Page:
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This question is about fitting a multivariate linear regression by maximum likelihood, under a specific parameterization of the covariance matrix, when the number of observations is smaller than the number of responses. It arises in an applied project that I'm part of.

Let $Y_i \in \mathbb R^r, i=1, \dots, n$ be independent multivariate normal with (non-stochastic) mean $\beta'X_i$ and covariance matrix $\Sigma = \Lambda (R_1 \otimes R_2)\Lambda$. $\Lambda$ is a diagonal matrix and the $R_i$ are correlation matrices of sizes $r_1$ and $r_2$, respectively, where $r_1 \times r_2 = r$.

The number of predictors, $p$, is small enough that the MLE of $\beta$ may be computed as $\hat{\beta} = (X'X)^{-1}X'Y$, where $Y$ and $X$ are $n\times r$ and $n\times p$ matrices with the $Y_i$ and $X_i$ as rows.

Now, after profiling out $\beta$ the profile log-likelihood is:

$$ \ell(\Lambda, R_1, R_2) = -\frac{nr}{2}\log(2\pi) - n\log\vert \Lambda\vert - \frac{nr_2}{2}\log\vert R_1\vert - \frac{nr_1}{2}\log\vert R_2\vert - \frac{n}{2}\mathrm{tr}\left[\Lambda^{-1}(R_1^{-1}\otimes R_2^{-1})\Lambda^{-1}S\right], $$

where $S = (Y - X\hat{\beta})'(Y - X\hat{\beta})/n$.

Question: Can this be optimized over $\Lambda, R_1, R_2$ subject to the constraint that $\Lambda$ is diagonal and $R_1,R_2$ are correlation matrices? I do have (unconstrained) gradients for all parameters.


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    $\begingroup$ Don't know how you computed gradient, and whether it is correct; presumably it does not account for constraints. So optimum may not have gradient = 0. You should solve as a constrained optimization problem (e.g., constrain diagonal elements of correlation matrices to 1, or don't even make them variables). Instead of Cholesky factorization type parameterization, consider imposing semidefintie constraints directly on the correlation matrices (constrain diagonals to 1) and solve with nonlinear SDP solver such as PENLAB. But don't really understand your problem specification or solution method. $\endgroup$ – Mark L. Stone Aug 4 '16 at 15:04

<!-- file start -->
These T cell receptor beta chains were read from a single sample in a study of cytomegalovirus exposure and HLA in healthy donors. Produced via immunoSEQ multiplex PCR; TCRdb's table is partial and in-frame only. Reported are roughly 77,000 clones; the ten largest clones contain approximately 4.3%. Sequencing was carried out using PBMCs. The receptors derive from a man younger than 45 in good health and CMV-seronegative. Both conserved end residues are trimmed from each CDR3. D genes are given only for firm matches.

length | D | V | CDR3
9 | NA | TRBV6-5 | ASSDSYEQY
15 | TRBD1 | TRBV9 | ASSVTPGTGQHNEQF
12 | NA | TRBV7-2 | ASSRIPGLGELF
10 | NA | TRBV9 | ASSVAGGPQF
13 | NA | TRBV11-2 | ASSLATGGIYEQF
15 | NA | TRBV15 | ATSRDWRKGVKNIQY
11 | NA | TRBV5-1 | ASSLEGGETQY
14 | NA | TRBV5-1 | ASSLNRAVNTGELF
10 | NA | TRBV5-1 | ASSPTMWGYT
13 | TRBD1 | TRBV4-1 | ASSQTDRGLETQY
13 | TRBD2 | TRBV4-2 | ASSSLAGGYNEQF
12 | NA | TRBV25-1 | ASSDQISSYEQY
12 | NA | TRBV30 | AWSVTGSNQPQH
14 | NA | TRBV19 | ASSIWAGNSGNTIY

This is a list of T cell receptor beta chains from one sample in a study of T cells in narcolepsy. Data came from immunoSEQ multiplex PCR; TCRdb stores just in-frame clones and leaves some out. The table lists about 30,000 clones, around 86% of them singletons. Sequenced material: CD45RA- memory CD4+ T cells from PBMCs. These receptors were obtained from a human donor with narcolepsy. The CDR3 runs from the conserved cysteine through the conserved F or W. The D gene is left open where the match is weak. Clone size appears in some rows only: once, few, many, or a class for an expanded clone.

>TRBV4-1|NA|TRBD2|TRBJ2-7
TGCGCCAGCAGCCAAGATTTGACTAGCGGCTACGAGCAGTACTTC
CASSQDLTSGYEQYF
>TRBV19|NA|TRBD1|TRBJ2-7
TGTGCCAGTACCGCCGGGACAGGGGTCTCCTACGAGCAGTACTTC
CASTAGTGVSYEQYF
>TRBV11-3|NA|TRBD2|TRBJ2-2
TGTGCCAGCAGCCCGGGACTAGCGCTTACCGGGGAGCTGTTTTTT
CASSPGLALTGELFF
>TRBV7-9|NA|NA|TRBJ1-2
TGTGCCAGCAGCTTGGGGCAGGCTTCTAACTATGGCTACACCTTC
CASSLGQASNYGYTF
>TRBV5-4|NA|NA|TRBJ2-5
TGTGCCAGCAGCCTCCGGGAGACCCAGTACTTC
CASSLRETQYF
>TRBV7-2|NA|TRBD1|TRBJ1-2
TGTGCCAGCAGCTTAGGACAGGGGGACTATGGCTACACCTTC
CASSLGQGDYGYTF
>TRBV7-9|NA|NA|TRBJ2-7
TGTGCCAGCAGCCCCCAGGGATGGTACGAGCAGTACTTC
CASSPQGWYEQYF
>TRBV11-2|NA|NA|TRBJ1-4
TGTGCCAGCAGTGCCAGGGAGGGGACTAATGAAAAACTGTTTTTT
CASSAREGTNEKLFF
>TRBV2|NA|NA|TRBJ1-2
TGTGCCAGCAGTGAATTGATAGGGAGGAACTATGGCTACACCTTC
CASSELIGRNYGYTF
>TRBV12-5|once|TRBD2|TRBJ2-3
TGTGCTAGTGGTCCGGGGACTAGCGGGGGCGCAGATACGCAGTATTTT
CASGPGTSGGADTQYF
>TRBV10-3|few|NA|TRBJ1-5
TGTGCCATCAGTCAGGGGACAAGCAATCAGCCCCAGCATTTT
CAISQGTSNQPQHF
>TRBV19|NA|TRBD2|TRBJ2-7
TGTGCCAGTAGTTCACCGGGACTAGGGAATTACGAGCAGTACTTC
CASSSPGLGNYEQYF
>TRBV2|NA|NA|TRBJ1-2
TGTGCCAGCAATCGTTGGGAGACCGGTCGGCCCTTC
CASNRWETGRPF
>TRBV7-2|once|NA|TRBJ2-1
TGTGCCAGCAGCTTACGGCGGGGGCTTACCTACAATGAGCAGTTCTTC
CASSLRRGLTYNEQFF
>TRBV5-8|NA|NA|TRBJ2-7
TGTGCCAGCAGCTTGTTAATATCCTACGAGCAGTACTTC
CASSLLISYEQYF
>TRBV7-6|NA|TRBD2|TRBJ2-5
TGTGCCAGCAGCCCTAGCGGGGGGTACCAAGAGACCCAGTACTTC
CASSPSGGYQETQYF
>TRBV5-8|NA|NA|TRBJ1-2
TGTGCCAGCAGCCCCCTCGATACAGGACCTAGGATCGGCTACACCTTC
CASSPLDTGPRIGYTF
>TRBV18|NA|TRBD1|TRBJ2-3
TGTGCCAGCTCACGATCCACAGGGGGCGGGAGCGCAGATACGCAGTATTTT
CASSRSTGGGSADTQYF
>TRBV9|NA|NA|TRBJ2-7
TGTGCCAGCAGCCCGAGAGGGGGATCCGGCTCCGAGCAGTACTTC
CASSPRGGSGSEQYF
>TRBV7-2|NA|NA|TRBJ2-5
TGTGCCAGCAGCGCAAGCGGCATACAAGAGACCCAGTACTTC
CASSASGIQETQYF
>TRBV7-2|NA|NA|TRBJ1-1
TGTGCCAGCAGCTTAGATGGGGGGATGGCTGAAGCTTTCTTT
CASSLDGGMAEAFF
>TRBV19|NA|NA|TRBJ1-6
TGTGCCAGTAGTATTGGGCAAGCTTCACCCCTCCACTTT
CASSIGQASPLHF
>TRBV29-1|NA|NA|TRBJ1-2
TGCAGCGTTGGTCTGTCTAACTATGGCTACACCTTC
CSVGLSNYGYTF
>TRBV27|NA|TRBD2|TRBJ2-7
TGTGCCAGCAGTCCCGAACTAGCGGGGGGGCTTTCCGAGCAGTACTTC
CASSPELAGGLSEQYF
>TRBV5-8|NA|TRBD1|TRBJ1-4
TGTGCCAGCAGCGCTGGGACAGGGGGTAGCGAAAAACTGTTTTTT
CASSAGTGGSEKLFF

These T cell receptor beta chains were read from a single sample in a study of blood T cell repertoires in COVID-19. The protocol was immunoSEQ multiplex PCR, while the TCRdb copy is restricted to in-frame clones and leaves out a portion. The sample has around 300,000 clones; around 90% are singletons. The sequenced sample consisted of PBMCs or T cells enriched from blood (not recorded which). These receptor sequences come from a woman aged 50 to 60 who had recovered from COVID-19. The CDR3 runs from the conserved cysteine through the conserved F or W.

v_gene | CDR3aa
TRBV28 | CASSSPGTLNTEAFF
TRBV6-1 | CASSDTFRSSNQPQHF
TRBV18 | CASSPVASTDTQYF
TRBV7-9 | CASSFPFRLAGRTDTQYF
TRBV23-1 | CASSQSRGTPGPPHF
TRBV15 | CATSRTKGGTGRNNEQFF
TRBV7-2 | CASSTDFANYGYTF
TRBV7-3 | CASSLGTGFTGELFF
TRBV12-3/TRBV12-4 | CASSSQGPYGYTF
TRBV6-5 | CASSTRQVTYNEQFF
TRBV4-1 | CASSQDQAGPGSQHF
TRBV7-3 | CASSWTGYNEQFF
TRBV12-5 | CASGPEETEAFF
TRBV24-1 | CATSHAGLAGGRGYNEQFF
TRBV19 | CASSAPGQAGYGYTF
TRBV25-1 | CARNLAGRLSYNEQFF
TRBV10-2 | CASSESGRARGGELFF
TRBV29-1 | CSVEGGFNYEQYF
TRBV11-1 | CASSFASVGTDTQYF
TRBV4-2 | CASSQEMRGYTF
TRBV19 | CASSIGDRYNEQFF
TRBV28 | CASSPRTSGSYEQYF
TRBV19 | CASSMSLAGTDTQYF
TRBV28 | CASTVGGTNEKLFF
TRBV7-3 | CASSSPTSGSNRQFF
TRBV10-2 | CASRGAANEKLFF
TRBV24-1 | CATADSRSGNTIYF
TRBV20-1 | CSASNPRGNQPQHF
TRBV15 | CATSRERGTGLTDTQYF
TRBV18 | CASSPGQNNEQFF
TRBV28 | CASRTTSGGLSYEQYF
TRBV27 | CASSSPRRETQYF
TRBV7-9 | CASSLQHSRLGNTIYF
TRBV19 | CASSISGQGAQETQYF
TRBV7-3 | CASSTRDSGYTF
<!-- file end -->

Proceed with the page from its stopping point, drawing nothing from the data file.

• $\begingroup$ Thanks for your comments Mark. I skipped some details to make it shorter. I only expected the gradient of $\Lambda$ to be zero at solution since I left it unconstrained. I don't know how to impose PSD without Cholesky parameterization, but will have a look an PENALB. Thanks. $\endgroup$ – ekvall Aug 4 '16 at 15:09
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I have solved this problem using a blockwise coordinate descent-type algorithm. Given the low interest in this question I leave the details out but if anyone is interested in this or a similar problem and run into this question and answer I'd be happy to expand.

Repeat until convergence:

  1. Initialize $k = 0$, $\Lambda^0 = I$, $R_1^0 = I$ and $R_2^0 = I$
  2. Update $R_1^{k + 1}$ by solving the first order condition $\partial \ell(\Lambda^{k}, R_1, R_2^k)/\partial R_1^{-1} = 0$
  3. Update $R_2^{k + 1}$ by solving the first order condition $\partial \ell(\Lambda^{k}, R_1^{k + 1}, R_2)/\partial R_2^{-1} = 0$
  4. Rescale $R_1^{k + 1}$, $R_2^{k + 1}$ and $C^k$ to satisfy the constraints without changing the likelihood value. E.g., $C^k \leftarrow C^k[(R_1^{k + 1} \circ I) \otimes (R_2^{k + 1} \circ I)]^{1/2}$, where $\circ$ denotes Hadamard product and $\otimes$ denotes Kronecker product.
  5. Let $\Lambda = \mathrm{diag}(1/\theta_1, \dots, 1/\theta_m)$ and for $i = 1, \dots, m$ update $\theta_i$ by solving the first order condition $\partial \ell(\theta_1^{k + 1}, \dots, \theta_{i-1}^{k + 1}, \theta_i, \theta_{i + 1}^{k}, \dots \theta_m^k, R_1^{k +1}, R_2^{k + 1}) / \partial\theta_i = 0$
  6. $k \leftarrow k + 1$.

Some notes: every update is available in closed form, and every update is convex but the full problem is not convex in general, i.e. there is no guarantee that the point of convergence is a unique global maximum of the likelihood function.

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